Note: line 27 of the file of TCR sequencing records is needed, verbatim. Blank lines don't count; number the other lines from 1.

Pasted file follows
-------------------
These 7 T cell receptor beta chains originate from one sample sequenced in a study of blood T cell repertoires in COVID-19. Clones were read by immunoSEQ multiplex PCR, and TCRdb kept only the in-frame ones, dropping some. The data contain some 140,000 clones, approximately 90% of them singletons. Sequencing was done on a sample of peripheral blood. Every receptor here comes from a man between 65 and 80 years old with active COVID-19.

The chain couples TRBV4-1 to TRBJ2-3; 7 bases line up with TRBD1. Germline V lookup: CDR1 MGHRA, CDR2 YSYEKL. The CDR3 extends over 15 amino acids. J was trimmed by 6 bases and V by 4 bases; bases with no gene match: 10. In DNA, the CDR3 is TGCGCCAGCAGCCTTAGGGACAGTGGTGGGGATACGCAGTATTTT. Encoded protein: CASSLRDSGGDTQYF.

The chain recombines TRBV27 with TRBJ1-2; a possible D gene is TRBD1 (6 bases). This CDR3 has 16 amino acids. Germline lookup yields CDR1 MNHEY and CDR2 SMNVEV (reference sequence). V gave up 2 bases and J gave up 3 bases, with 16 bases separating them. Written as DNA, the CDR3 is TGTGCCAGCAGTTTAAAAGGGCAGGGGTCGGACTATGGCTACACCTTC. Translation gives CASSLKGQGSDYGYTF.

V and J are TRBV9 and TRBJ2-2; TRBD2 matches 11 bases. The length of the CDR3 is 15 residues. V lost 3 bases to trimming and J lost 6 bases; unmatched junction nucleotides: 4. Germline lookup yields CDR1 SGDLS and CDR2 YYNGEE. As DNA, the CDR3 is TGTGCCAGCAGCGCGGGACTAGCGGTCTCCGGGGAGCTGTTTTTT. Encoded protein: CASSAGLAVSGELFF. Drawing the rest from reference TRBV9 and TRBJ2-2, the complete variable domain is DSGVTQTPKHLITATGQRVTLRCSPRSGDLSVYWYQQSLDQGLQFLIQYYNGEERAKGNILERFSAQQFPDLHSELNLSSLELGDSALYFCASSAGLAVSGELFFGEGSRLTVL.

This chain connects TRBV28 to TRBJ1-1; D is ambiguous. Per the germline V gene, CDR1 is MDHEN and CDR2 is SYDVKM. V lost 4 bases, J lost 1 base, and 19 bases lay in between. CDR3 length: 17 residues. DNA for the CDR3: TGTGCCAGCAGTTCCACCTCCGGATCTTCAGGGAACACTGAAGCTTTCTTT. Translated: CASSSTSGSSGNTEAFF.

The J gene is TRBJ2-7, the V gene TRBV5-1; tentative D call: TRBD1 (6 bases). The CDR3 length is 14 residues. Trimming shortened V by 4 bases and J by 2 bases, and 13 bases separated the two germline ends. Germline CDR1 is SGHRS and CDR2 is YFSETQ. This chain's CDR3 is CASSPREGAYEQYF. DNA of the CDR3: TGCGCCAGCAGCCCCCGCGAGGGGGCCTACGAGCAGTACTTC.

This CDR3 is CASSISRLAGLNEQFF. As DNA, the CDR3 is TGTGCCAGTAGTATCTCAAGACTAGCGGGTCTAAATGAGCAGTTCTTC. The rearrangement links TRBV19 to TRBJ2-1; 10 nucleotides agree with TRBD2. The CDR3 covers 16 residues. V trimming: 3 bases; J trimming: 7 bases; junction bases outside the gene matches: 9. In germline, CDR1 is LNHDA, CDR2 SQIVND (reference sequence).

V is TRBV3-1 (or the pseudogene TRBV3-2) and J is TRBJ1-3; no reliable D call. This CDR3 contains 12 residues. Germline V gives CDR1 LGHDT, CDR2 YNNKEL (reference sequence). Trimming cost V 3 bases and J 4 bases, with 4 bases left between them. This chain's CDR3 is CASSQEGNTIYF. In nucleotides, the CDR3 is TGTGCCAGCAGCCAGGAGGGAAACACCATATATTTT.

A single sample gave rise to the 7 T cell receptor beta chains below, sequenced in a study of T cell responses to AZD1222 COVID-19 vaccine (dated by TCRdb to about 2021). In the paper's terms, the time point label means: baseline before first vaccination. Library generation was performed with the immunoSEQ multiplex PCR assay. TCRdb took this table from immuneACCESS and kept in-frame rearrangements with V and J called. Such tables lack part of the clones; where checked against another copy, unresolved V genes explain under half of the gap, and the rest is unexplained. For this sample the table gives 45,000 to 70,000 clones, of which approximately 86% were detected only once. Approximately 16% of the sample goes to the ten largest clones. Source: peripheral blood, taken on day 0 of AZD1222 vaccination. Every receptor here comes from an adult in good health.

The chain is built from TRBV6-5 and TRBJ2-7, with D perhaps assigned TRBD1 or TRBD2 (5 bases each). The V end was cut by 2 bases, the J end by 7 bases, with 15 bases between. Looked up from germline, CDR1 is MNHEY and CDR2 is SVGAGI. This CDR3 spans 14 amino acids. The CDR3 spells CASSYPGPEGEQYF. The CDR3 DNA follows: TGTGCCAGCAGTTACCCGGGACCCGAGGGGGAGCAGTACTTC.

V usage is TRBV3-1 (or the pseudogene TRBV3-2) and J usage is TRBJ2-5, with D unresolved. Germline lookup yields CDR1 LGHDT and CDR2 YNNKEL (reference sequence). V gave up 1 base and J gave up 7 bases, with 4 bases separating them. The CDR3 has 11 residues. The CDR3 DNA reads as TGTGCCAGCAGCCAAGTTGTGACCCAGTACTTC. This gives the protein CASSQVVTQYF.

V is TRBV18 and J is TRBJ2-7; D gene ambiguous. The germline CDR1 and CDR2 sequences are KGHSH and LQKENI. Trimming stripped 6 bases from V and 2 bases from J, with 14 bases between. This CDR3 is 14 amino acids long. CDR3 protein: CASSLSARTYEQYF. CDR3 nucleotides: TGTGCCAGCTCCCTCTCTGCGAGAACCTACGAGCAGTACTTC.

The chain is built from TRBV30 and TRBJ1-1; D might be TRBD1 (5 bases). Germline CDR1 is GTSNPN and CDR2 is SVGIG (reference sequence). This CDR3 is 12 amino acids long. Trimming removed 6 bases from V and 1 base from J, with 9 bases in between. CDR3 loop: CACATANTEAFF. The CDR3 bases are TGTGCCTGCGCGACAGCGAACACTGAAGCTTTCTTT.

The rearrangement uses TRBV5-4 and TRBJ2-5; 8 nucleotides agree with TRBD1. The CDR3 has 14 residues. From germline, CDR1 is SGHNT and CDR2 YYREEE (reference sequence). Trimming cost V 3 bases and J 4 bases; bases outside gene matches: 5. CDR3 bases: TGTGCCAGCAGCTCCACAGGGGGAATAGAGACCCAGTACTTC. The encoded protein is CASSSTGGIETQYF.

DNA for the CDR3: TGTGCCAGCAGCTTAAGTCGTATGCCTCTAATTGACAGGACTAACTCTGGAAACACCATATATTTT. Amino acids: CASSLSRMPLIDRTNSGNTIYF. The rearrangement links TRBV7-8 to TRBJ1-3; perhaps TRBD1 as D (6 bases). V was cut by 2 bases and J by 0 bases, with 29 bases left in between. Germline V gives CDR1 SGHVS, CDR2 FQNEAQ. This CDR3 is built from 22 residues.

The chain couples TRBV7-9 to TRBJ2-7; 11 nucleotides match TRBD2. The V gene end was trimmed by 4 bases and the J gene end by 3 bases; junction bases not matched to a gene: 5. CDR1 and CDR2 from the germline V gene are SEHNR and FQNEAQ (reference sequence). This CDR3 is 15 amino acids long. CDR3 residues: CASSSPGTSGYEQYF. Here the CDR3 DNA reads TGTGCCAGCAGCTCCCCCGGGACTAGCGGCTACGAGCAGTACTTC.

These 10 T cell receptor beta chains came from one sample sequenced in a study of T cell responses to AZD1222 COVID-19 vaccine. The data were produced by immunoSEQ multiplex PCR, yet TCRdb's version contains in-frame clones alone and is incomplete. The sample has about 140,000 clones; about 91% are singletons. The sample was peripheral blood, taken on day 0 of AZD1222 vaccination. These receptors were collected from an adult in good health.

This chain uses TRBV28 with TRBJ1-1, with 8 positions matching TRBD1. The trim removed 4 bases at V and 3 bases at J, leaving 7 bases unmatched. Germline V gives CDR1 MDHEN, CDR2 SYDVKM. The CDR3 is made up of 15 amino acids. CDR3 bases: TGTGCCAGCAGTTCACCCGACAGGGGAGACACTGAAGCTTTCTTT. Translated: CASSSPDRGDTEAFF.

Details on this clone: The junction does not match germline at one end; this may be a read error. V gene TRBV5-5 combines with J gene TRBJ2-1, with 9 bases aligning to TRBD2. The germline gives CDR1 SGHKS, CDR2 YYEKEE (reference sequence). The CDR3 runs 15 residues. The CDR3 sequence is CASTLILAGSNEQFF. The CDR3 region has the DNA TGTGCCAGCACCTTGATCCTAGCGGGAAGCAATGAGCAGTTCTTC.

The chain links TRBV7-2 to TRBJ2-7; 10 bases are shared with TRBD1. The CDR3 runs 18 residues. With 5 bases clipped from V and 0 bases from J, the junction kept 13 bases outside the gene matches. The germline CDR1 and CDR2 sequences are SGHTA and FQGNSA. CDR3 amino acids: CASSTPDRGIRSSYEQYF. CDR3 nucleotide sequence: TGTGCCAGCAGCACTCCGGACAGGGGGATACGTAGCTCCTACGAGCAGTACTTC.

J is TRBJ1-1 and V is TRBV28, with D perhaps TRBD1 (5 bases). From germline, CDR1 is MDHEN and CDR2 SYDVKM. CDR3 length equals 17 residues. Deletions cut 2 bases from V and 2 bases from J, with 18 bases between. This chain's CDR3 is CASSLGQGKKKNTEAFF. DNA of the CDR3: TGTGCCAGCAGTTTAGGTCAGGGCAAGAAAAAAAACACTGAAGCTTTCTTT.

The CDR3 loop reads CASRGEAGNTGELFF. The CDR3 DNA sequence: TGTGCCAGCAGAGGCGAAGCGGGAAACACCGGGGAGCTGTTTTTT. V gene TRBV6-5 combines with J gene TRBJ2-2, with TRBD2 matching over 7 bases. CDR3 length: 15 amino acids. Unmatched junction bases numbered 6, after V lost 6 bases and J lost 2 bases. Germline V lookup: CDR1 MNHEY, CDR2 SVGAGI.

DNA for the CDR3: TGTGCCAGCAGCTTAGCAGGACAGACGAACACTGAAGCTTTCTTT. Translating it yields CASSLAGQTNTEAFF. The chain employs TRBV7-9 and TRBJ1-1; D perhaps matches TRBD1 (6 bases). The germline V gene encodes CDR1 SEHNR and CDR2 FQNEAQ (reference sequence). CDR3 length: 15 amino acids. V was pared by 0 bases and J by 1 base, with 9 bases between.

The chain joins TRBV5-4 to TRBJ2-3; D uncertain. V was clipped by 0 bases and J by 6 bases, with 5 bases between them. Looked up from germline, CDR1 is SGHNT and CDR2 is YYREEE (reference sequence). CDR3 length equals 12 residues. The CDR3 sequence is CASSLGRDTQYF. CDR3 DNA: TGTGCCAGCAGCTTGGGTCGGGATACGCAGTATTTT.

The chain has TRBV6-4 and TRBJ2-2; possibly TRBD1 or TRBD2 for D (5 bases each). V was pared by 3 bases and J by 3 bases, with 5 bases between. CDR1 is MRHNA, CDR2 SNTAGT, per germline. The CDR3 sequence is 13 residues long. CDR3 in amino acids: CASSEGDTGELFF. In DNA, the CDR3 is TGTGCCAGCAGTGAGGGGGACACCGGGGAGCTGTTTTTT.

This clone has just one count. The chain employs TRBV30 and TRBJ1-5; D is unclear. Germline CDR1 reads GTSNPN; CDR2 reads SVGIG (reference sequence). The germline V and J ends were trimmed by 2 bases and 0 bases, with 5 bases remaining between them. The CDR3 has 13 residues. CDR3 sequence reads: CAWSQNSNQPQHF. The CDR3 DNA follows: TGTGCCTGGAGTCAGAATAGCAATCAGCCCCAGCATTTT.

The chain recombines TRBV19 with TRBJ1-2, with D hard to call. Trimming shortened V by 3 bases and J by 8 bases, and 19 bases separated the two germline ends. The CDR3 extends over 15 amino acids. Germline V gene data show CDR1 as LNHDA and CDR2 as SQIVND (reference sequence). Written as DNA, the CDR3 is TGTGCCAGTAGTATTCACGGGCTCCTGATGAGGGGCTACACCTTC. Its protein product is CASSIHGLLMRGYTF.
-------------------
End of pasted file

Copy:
The chain recombines TRBV19 with TRBJ1-2, with D hard to call. Trimming shortened V by 3 bases and J by 8 bases, and 19 bases separated the two germline ends. The CDR3 extends over 15 amino acids. Germline V gene data show CDR1 as LNHDA and CDR2 as SQIVND (reference sequence). Written as DNA, the CDR3 is TGTGCCAGTAGTATTCACGGGCTCCTGATGAGGGGCTACACCTTC. Its protein product is CASSIHGLLMRGYTF.